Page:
Debate on politics and news doesn't end with Olbermann's suspension
MSNBC host Keith Olbermann will be back on the air Tuesday, but the distinctions between news and political organizations continue to blur.
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But the debate over what standards should apply to cable personalities who cover politics is likely to continue as the distinction between news and political organizations continues to blur.
“Neither Fox nor MSNBC is really a news organization, at least not in the traditional sense,” American Journalism Review editor Rem Rieder wrote Friday on his blog. “They preach to the converted, they fire up the base.”
As Mr. Rieder noted, “The situation is dicier in MSNBC’s case because of its relationship with NBC News, which remains in the news business.”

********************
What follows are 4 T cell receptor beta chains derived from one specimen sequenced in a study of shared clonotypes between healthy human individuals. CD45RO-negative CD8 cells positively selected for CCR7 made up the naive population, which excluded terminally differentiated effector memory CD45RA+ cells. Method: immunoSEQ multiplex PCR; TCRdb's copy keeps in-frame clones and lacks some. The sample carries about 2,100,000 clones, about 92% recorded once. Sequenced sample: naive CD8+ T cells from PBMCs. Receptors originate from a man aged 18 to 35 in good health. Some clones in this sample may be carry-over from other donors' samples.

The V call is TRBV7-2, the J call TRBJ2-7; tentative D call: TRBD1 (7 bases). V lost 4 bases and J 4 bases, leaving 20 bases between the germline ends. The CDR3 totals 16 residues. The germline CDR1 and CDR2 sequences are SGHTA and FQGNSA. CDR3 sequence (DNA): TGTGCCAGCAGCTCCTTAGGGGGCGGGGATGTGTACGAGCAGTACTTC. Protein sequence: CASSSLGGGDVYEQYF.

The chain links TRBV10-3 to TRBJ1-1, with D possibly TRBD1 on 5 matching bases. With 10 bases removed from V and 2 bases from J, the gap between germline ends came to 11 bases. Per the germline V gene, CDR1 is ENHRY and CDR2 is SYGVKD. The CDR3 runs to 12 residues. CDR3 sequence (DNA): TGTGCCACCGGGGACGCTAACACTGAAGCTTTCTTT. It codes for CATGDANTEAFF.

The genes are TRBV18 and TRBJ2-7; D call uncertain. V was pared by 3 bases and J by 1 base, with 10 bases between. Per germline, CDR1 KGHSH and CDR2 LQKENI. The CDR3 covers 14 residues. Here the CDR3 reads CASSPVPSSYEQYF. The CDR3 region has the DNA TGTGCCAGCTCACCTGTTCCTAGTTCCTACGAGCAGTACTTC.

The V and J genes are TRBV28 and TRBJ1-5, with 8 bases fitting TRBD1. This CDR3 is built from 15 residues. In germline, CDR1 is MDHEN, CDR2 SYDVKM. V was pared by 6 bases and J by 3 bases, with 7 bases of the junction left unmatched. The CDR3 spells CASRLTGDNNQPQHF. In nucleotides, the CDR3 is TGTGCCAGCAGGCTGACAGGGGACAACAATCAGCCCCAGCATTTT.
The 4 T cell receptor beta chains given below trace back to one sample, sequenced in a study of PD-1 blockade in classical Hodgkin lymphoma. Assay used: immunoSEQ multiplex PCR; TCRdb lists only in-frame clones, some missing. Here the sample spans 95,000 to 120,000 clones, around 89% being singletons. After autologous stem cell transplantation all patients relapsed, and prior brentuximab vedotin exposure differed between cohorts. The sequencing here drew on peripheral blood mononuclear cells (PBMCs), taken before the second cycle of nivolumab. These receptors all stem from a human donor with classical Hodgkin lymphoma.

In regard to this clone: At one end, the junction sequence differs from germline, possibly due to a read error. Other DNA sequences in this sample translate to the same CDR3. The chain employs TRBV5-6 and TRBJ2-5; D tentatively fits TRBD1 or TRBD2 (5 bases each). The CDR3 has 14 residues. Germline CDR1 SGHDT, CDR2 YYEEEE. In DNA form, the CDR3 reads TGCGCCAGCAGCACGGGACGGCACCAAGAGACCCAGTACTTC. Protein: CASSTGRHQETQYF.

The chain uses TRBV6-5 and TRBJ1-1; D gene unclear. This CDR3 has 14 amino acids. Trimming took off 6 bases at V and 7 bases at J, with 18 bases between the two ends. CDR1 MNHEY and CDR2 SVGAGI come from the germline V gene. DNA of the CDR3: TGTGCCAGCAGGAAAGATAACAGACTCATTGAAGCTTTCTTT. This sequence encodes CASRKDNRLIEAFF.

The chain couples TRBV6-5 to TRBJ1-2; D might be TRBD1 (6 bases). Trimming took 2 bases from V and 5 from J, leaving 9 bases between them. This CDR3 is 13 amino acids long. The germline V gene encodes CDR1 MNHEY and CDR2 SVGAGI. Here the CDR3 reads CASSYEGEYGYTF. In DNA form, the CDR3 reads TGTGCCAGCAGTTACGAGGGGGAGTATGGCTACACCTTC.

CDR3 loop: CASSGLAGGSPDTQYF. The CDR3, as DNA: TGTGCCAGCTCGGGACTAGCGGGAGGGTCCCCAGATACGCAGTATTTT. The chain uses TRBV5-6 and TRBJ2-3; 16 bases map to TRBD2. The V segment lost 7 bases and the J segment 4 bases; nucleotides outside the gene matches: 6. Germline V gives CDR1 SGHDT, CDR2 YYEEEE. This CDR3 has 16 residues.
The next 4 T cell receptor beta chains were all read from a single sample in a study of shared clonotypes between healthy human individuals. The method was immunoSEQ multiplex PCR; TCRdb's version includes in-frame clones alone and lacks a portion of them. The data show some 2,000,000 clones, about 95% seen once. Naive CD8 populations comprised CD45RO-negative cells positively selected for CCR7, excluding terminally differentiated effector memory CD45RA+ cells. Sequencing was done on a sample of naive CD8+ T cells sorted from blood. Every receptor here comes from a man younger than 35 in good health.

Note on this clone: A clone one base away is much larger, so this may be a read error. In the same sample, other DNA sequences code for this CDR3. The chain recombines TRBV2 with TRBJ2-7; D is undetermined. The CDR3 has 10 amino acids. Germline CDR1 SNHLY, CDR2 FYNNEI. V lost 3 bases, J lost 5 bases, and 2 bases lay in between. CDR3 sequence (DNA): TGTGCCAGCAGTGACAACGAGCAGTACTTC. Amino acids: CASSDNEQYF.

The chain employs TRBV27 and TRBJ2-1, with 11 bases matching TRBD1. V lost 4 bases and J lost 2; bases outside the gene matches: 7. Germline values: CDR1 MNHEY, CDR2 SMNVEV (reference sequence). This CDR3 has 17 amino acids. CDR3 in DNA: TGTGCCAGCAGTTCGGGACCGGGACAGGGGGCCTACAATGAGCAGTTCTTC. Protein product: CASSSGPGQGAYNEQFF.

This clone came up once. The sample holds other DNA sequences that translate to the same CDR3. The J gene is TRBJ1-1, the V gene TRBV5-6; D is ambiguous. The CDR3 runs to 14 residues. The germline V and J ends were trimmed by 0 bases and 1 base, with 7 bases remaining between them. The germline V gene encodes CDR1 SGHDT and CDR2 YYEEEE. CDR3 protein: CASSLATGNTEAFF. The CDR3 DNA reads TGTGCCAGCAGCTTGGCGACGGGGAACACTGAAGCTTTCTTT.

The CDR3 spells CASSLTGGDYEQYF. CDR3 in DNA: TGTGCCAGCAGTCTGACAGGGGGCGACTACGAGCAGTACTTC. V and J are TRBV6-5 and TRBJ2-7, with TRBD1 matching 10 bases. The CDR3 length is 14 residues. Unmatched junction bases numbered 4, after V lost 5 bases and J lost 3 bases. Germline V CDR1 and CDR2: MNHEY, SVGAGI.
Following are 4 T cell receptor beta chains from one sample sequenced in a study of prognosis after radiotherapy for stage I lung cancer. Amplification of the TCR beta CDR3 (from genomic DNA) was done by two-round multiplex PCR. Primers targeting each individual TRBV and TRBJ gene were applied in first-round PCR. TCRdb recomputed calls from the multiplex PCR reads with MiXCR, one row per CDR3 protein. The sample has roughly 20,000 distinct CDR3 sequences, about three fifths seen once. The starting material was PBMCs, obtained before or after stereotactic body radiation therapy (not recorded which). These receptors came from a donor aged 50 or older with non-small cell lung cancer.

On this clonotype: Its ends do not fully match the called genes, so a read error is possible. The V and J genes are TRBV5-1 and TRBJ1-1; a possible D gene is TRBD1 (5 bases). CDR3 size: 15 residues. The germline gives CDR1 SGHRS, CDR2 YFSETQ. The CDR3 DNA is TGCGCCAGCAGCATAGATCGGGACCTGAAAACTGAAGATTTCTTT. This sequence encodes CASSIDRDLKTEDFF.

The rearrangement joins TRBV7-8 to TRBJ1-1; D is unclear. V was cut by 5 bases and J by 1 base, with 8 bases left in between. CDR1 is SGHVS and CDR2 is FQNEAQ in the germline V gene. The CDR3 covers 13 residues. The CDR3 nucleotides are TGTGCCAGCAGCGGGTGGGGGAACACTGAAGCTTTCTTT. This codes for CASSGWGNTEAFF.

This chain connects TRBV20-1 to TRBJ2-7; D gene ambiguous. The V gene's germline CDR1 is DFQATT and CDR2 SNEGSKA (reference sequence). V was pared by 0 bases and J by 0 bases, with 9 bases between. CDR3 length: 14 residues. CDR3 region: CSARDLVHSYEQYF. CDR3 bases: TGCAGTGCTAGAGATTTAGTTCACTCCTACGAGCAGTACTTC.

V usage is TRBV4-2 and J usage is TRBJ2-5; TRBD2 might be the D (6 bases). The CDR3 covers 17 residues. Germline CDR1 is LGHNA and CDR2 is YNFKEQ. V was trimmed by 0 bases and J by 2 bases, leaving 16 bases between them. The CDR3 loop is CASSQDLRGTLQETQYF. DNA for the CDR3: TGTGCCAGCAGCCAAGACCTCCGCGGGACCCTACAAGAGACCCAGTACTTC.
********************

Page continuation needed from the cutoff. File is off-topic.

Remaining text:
MSNBC President Phil Griffin released a statement Sunday saying “after several days of deliberation and discussion, I have determined that suspending Keith through and including Monday night’s program is an appropriate punishment for his violation of our policy.”
The suspension, which took effect Friday, triggered a sizable protest from Mr. Olbermann’s audience, MSNBC’s largest. An online petition calling for his return, organized by the Progressive Change Campaign Committee, had gathered more than 300,000 signatures by Sunday, the Associated Press reported.
In response, Olbermann tweeted, “A quick, overwhelmed, stunned THANK YOU for support that feels like a global hug.”
As first reported in Politico, Olbermann made $2,400 contributions to the reelection campaigns of Arizona Democratic congressional candidates Raul Grijalva and Gabrielle Giffords. He also contributed $2,400 to Kentucky Democratic Senatorial candidate Jack Conway.